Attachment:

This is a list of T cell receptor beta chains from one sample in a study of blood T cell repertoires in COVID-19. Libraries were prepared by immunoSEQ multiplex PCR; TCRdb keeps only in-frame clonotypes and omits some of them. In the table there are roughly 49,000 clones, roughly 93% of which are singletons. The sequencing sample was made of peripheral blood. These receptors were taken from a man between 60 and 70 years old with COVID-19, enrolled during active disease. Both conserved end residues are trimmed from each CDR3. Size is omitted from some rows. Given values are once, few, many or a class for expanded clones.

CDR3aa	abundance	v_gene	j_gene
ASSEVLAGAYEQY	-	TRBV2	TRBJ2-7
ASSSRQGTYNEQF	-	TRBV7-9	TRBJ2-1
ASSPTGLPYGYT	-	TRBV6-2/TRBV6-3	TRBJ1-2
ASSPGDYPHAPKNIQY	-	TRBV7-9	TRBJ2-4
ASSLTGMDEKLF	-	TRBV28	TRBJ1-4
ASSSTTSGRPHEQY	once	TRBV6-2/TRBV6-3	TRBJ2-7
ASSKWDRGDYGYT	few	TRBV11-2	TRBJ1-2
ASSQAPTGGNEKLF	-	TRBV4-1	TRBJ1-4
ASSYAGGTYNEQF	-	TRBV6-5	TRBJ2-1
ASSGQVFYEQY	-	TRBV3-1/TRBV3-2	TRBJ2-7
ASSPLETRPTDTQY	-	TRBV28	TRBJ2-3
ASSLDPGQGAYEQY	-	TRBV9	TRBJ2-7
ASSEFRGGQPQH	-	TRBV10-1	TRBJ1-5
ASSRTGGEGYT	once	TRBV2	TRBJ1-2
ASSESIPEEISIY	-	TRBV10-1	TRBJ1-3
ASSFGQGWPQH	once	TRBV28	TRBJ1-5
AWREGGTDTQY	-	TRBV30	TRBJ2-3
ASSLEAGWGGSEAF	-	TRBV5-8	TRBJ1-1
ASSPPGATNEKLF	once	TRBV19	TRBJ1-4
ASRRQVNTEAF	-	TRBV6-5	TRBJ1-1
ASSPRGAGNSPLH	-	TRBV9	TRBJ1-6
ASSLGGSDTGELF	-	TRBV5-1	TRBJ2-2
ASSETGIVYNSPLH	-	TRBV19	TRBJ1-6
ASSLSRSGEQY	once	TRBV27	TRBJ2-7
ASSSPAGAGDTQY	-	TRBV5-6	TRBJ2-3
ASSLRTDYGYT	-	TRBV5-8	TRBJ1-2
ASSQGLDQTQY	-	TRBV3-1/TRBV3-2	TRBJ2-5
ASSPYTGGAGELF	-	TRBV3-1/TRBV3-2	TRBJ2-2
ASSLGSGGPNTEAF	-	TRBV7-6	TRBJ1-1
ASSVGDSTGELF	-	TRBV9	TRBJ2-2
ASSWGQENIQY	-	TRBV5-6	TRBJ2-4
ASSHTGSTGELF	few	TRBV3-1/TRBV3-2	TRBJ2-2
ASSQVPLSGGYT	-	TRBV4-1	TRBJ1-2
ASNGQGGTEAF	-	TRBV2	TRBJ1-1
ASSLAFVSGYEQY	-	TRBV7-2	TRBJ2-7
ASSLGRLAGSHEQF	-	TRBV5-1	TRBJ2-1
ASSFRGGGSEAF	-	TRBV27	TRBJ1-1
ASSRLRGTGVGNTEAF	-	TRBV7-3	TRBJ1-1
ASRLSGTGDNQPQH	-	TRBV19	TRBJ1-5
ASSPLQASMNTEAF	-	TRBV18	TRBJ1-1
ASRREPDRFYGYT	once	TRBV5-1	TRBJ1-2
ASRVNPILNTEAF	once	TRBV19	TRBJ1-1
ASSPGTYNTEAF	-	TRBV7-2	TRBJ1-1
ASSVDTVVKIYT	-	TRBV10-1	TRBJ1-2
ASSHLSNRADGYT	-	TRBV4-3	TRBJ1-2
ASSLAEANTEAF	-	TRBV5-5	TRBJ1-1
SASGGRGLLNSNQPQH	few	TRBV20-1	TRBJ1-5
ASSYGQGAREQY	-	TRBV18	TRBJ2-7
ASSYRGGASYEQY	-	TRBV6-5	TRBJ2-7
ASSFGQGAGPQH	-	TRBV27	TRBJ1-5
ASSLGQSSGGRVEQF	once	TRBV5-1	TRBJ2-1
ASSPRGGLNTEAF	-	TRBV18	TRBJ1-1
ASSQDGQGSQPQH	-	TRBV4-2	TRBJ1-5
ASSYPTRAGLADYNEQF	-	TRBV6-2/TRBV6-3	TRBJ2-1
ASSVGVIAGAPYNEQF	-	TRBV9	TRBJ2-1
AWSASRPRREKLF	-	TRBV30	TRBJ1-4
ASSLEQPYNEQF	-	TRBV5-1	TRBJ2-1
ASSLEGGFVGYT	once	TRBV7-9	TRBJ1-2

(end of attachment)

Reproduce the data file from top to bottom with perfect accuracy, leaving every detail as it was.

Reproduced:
This is a list of T cell receptor beta chains from one sample in a study of blood T cell repertoires in COVID-19. Libraries were prepared by immunoSEQ multiplex PCR; TCRdb keeps only in-frame clonotypes and omits some of them. In the table there are roughly 49,000 clones, roughly 93% of which are singletons. The sequencing sample was made of peripheral blood. These receptors were taken from a man between 60 and 70 years old with COVID-19, enrolled during active disease. Both conserved end residues are trimmed from each CDR3. Size is omitted from some rows. Given values are once, few, many or a class for expanded clones.

CDR3aa	abundance	v_gene	j_gene
ASSEVLAGAYEQY	-	TRBV2	TRBJ2-7
ASSSRQGTYNEQF	-	TRBV7-9	TRBJ2-1
ASSPTGLPYGYT	-	TRBV6-2/TRBV6-3	TRBJ1-2
ASSPGDYPHAPKNIQY	-	TRBV7-9	TRBJ2-4
ASSLTGMDEKLF	-	TRBV28	TRBJ1-4
ASSSTTSGRPHEQY	once	TRBV6-2/TRBV6-3	TRBJ2-7
ASSKWDRGDYGYT	few	TRBV11-2	TRBJ1-2
ASSQAPTGGNEKLF	-	TRBV4-1	TRBJ1-4
ASSYAGGTYNEQF	-	TRBV6-5	TRBJ2-1
ASSGQVFYEQY	-	TRBV3-1/TRBV3-2	TRBJ2-7
ASSPLETRPTDTQY	-	TRBV28	TRBJ2-3
ASSLDPGQGAYEQY	-	TRBV9	TRBJ2-7
ASSEFRGGQPQH	-	TRBV10-1	TRBJ1-5
ASSRTGGEGYT	once	TRBV2	TRBJ1-2
ASSESIPEEISIY	-	TRBV10-1	TRBJ1-3
ASSFGQGWPQH	once	TRBV28	TRBJ1-5
AWREGGTDTQY	-	TRBV30	TRBJ2-3
ASSLEAGWGGSEAF	-	TRBV5-8	TRBJ1-1
ASSPPGATNEKLF	once	TRBV19	TRBJ1-4
ASRRQVNTEAF	-	TRBV6-5	TRBJ1-1
ASSPRGAGNSPLH	-	TRBV9	TRBJ1-6
ASSLGGSDTGELF	-	TRBV5-1	TRBJ2-2
ASSETGIVYNSPLH	-	TRBV19	TRBJ1-6
ASSLSRSGEQY	once	TRBV27	TRBJ2-7
ASSSPAGAGDTQY	-	TRBV5-6	TRBJ2-3
ASSLRTDYGYT	-	TRBV5-8	TRBJ1-2
ASSQGLDQTQY	-	TRBV3-1/TRBV3-2	TRBJ2-5
ASSPYTGGAGELF	-	TRBV3-1/TRBV3-2	TRBJ2-2
ASSLGSGGPNTEAF	-	TRBV7-6	TRBJ1-1
ASSVGDSTGELF	-	TRBV9	TRBJ2-2
ASSWGQENIQY	-	TRBV5-6	TRBJ2-4
ASSHTGSTGELF	few	TRBV3-1/TRBV3-2	TRBJ2-2
ASSQVPLSGGYT	-	TRBV4-1	TRBJ1-2
ASNGQGGTEAF	-	TRBV2	TRBJ1-1
ASSLAFVSGYEQY	-	TRBV7-2	TRBJ2-7
ASSLGRLAGSHEQF	-	TRBV5-1	TRBJ2-1
ASSFRGGGSEAF	-	TRBV27	TRBJ1-1
ASSRLRGTGVGNTEAF	-	TRBV7-3	TRBJ1-1
ASRLSGTGDNQPQH	-	TRBV19	TRBJ1-5
ASSPLQASMNTEAF	-	TRBV18	TRBJ1-1
ASRREPDRFYGYT	once	TRBV5-1	TRBJ1-2
ASRVNPILNTEAF	once	TRBV19	TRBJ1-1
ASSPGTYNTEAF	-	TRBV7-2	TRBJ1-1
ASSVDTVVKIYT	-	TRBV10-1	TRBJ1-2
ASSHLSNRADGYT	-	TRBV4-3	TRBJ1-2
ASSLAEANTEAF	-	TRBV5-5	TRBJ1-1
SASGGRGLLNSNQPQH	few	TRBV20-1	TRBJ1-5
ASSYGQGAREQY	-	TRBV18	TRBJ2-7
ASSYRGGASYEQY	-	TRBV6-5	TRBJ2-7
ASSFGQGAGPQH	-	TRBV27	TRBJ1-5
ASSLGQSSGGRVEQF	once	TRBV5-1	TRBJ2-1
ASSPRGGLNTEAF	-	TRBV18	TRBJ1-1
ASSQDGQGSQPQH	-	TRBV4-2	TRBJ1-5
ASSYPTRAGLADYNEQF	-	TRBV6-2/TRBV6-3	TRBJ2-1
ASSVGVIAGAPYNEQF	-	TRBV9	TRBJ2-1
AWSASRPRREKLF	-	TRBV30	TRBJ1-4
ASSLEQPYNEQF	-	TRBV5-1	TRBJ2-1
ASSLEGGFVGYT	once	TRBV7-9	TRBJ1-2